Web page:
Today, B31.3, the piping designer’s most significant specification, recognizes the MSS SP119 fillet weld fittings as a cost-reducing alternative to standard butt welding fittings. The current edition of ASME B31 Code for Pressure Piping lays out design requirements for effective, safe and insurable systems. B31.3 Process Piping is “piping typically found in petroleum refineries, chemical, pharmaceutical, textile, paper, semiconductor and cryogenic plants, and related processing plants and terminals.”

But how does performance stack up? Fillet welds in themselves are strong, reliable joints; in piping systems using belled-end pipe fittings, the performance meets or exceeds standard pipe fittings. The fittings provide the same pressure and temperature limits as the corresponding butt-weld fittings. Manufacturers’ design-proof burst testing confirms that MSS-SP119 fittings have burst capacities matching those of ASME B16.9 rated butt-welded fittings.

The fillet-welded joint is stronger than the pipe alone. The cold-formed wrought fittings also better match the wall thicknesses of piping systems than cast or forged fittings, which tend to be rigid and oversized. That properly enables systems with belled-end fittings to flex more uniformly, distributing the stress into the sidewalls rather than the joints. This extends system life where fatigue is a concern.

U.S. Navy testing of the fittings discovered that the fitting bell contributed a significant reinforcement value to elbows. In fatigue testing of angular displacement large enough to produce B16.9 elbow failures in 1,000 cycles, belled-end elbow fittings lasted two to four times longer, the testing found.

Belled end fittings have Piping Code recognition: the current standard MSS SP-119 is referenced by B31.3, Code for Chemical Piping. Standard Practice SP-119 currently is being revised to include belled-end fittings in more materials and with thicker walls, broadening the application possibilities.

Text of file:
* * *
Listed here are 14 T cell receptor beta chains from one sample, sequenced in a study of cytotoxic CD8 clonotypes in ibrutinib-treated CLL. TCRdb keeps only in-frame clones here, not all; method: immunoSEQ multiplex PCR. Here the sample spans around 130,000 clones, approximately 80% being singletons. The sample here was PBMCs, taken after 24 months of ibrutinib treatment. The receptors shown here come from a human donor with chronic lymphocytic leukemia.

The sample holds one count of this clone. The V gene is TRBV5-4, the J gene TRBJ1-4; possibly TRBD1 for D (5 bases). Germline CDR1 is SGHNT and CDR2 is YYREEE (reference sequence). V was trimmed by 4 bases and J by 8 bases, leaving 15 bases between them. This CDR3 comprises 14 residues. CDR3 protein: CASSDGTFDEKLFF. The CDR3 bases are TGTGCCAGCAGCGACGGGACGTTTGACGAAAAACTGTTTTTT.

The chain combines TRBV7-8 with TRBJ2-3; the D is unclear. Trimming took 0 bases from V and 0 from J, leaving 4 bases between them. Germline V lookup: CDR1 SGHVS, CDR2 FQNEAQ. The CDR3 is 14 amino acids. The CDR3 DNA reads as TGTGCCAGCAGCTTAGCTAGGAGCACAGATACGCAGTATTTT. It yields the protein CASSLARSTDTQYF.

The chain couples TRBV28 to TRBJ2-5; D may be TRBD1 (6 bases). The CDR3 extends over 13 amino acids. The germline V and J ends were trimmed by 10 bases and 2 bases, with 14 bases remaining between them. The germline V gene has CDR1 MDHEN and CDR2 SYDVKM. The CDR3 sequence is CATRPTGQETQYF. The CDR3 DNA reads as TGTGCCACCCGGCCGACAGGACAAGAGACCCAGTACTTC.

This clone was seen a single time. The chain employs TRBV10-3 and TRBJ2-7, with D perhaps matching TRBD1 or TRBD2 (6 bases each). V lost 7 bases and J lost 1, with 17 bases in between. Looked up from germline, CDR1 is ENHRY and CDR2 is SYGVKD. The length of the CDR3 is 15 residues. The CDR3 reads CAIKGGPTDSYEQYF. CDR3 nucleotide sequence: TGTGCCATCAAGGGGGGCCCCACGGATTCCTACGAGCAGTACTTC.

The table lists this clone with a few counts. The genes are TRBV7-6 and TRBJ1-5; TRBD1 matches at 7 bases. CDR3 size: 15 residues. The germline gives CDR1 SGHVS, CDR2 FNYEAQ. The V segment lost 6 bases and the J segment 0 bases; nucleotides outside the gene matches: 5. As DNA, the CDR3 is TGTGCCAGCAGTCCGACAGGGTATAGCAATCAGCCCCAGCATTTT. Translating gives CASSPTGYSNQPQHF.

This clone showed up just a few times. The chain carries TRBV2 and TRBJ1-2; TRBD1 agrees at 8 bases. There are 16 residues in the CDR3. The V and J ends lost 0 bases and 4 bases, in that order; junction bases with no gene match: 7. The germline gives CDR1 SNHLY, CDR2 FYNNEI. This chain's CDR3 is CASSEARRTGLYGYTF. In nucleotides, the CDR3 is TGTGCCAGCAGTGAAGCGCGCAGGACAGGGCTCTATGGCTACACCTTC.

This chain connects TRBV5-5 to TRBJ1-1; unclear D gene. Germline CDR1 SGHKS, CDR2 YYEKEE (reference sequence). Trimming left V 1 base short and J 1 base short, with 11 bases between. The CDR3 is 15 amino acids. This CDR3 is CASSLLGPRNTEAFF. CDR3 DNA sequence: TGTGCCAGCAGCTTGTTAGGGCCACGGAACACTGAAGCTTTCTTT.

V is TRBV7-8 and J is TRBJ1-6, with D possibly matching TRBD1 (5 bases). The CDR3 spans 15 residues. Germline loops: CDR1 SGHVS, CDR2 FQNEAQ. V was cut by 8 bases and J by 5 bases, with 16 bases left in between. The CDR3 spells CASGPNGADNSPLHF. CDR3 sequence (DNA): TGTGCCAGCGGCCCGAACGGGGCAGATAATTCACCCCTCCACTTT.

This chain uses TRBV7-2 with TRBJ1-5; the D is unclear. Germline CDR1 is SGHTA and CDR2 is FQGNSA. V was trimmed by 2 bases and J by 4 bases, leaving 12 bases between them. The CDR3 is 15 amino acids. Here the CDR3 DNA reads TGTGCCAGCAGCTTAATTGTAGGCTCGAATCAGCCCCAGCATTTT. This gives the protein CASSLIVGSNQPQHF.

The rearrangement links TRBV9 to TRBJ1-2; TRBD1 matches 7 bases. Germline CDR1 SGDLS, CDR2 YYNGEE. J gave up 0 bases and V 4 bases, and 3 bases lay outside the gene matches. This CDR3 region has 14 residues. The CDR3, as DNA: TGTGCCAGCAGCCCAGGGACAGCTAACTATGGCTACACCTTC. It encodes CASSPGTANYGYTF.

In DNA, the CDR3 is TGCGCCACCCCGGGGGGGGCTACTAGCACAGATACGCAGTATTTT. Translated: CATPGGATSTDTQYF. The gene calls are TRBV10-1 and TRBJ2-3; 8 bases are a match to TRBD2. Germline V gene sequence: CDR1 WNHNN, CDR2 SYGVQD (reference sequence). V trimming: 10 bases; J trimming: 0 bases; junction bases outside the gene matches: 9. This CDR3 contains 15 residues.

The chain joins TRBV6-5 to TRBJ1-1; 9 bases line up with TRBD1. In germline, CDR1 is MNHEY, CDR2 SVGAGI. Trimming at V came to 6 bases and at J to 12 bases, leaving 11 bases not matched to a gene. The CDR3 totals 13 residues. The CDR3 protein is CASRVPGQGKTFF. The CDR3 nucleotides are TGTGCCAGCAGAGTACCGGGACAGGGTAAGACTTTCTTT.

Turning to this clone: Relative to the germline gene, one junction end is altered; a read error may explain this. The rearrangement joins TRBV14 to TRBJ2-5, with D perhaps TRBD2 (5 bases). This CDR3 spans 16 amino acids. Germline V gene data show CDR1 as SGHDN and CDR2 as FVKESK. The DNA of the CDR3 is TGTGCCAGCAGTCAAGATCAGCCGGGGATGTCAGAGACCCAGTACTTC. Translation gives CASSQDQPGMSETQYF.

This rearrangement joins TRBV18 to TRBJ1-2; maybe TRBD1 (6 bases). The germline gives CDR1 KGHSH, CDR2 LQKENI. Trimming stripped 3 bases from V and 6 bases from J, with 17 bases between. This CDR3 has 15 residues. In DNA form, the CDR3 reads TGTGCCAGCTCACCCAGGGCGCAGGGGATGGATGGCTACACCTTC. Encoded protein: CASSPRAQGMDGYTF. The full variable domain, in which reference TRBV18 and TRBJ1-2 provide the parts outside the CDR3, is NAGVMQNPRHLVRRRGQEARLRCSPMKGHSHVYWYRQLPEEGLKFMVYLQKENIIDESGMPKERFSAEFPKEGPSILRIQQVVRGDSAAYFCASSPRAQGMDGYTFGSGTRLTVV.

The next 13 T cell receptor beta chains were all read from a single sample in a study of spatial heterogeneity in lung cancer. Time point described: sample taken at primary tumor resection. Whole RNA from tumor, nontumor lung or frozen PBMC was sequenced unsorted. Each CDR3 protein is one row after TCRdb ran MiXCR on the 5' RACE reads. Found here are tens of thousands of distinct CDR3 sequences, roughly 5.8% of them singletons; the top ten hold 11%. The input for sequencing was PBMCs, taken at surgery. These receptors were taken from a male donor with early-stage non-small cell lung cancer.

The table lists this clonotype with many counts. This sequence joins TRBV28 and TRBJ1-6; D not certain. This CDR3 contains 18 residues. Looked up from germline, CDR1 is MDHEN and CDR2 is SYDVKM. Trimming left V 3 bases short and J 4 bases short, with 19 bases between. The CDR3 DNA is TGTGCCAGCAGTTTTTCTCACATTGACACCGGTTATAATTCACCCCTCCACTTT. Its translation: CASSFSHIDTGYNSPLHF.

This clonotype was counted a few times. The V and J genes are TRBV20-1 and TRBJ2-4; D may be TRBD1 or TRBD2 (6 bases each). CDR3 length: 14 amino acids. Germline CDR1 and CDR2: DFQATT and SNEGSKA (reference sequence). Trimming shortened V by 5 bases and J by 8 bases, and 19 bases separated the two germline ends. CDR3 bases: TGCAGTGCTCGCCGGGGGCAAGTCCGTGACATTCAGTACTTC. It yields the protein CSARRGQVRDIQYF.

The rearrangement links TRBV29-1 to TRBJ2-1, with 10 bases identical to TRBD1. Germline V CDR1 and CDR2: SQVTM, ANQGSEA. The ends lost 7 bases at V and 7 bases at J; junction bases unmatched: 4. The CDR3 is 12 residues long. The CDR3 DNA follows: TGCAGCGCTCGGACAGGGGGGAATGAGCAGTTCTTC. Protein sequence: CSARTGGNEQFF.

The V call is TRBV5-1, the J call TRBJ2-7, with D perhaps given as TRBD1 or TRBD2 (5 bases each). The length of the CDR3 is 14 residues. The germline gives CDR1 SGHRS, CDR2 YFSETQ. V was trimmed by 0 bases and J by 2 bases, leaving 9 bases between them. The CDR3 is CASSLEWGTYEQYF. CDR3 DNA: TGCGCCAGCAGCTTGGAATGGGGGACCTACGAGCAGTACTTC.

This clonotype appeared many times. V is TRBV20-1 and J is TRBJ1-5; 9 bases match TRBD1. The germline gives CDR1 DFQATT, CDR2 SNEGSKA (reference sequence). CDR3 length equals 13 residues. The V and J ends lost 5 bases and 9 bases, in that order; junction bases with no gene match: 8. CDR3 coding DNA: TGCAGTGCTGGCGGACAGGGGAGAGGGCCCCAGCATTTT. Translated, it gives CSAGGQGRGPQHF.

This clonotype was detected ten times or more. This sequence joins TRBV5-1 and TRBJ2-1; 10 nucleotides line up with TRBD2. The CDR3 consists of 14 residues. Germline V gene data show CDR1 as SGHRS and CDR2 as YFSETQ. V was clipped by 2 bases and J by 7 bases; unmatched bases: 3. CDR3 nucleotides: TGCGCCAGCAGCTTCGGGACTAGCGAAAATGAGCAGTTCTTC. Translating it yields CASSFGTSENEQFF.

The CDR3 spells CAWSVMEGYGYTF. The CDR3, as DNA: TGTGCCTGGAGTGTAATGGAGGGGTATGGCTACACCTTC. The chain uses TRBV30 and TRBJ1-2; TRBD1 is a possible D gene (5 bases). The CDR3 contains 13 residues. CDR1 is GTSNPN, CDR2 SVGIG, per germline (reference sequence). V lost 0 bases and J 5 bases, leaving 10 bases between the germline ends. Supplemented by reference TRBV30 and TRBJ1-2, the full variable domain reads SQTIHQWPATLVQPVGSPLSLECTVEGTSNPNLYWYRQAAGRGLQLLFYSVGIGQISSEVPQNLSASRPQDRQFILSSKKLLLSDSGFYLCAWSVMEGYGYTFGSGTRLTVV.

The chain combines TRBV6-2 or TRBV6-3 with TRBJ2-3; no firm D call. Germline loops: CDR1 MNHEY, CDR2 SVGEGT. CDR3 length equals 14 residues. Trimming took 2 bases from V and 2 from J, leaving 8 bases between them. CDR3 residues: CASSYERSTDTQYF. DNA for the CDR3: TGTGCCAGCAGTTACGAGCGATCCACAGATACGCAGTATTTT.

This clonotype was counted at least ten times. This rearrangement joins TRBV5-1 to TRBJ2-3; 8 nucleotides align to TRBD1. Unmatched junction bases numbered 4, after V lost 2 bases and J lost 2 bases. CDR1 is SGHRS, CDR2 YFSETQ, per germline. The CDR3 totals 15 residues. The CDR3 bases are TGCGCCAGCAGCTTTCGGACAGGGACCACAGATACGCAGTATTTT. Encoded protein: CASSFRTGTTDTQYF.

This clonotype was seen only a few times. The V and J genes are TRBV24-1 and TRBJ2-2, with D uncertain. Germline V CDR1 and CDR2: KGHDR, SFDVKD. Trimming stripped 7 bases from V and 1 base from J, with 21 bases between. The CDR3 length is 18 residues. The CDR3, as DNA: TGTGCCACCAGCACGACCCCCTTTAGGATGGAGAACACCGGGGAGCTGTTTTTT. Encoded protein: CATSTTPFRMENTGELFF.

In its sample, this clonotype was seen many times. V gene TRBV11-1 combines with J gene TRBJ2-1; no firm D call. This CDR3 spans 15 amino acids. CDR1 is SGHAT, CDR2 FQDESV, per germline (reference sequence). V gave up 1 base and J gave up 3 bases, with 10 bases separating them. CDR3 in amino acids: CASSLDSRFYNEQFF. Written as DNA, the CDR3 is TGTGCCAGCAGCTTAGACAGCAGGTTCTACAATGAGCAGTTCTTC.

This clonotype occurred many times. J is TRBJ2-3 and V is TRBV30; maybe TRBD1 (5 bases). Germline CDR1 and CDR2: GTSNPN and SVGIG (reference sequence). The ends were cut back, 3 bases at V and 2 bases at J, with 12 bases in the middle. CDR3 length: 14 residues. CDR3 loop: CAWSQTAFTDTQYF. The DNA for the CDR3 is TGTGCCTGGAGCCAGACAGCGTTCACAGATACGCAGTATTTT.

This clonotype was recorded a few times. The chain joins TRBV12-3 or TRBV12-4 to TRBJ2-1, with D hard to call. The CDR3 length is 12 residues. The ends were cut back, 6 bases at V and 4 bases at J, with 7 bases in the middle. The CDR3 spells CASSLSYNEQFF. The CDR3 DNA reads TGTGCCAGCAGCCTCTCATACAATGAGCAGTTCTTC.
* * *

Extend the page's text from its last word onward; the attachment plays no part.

Belled end fittings can be used with standard wall and light wall pipe, and commonly are supplied in several alloys of stainless steel, copper nickel, titanium and aluminum. In today’s economy, labor cost outweighs component cost; even where special materials are used, installation and performance issues still make belled-end fittings a preferred choice.

Consideration of welding requirements during piping design will yield impressive benefits. Using belled-end fittings can help a manufacturing facility cut welding labor costs, reduce inspection costs and welding rework and build stronger piping systems.

Author Information
Ray Stubbs has been in the welded piping industry for more than 30 years, serving since 1984 as a founding partner and vice president of sales at Bestweld Inc. A producer of stainless steel and higher nickel alloy welding fittings for high-pressure, high-temperature and severe corrosion applications, Bestweld is a U.S. Navy ship parts supplier. Bestweld was named 2004 Supplier of the Year by Northrop Grumman Newport News and Northrop Grumman Ship Systems.

Use of fittings can help combat the loss of skilled welders

Choosing belled-end pipe fittings also can help plants address a major problem in industry today: the lack of highly skilled welders. Besides enabling faster production of good joints, belled-end pipe fittings benefit plant engineering departments because less advanced welding skills are needed than for comparable strength, butt-welded systems.

As experienced welders retire, a broad range of welding knowledge is leaving the workplace. New graduates show low interest in welding, while technology creates more uses for the skill. In a May 2002 survey by the American Welding Society and The Bureau of Export Administration, almost 50% of companies studied said the numbers of their welding trainees were not adequate to meet replacement requirements. More than 40% of heavy industrial manufacturing firms indicated that a shortage of qualified welders affects productivity either “moderately” or “extensively,” and approximately 30% of the firms in the automotive and construction industrial sectors indicated similar levels of impact, the survey indicated.

Lack of skilled welders also can inhibit manufacturing expansion plans, affecting the economy as a whole.

Welders with advanced skills command premium wages. According to an August 2006 Wall Street Journal report, graduates of welding technical programs can receive annual salaries in excess of $50,000. By specifying belled-end pipe fittings, the productivity of welding professionals, whether on staff or outside, can be maximized and costs can be minimized.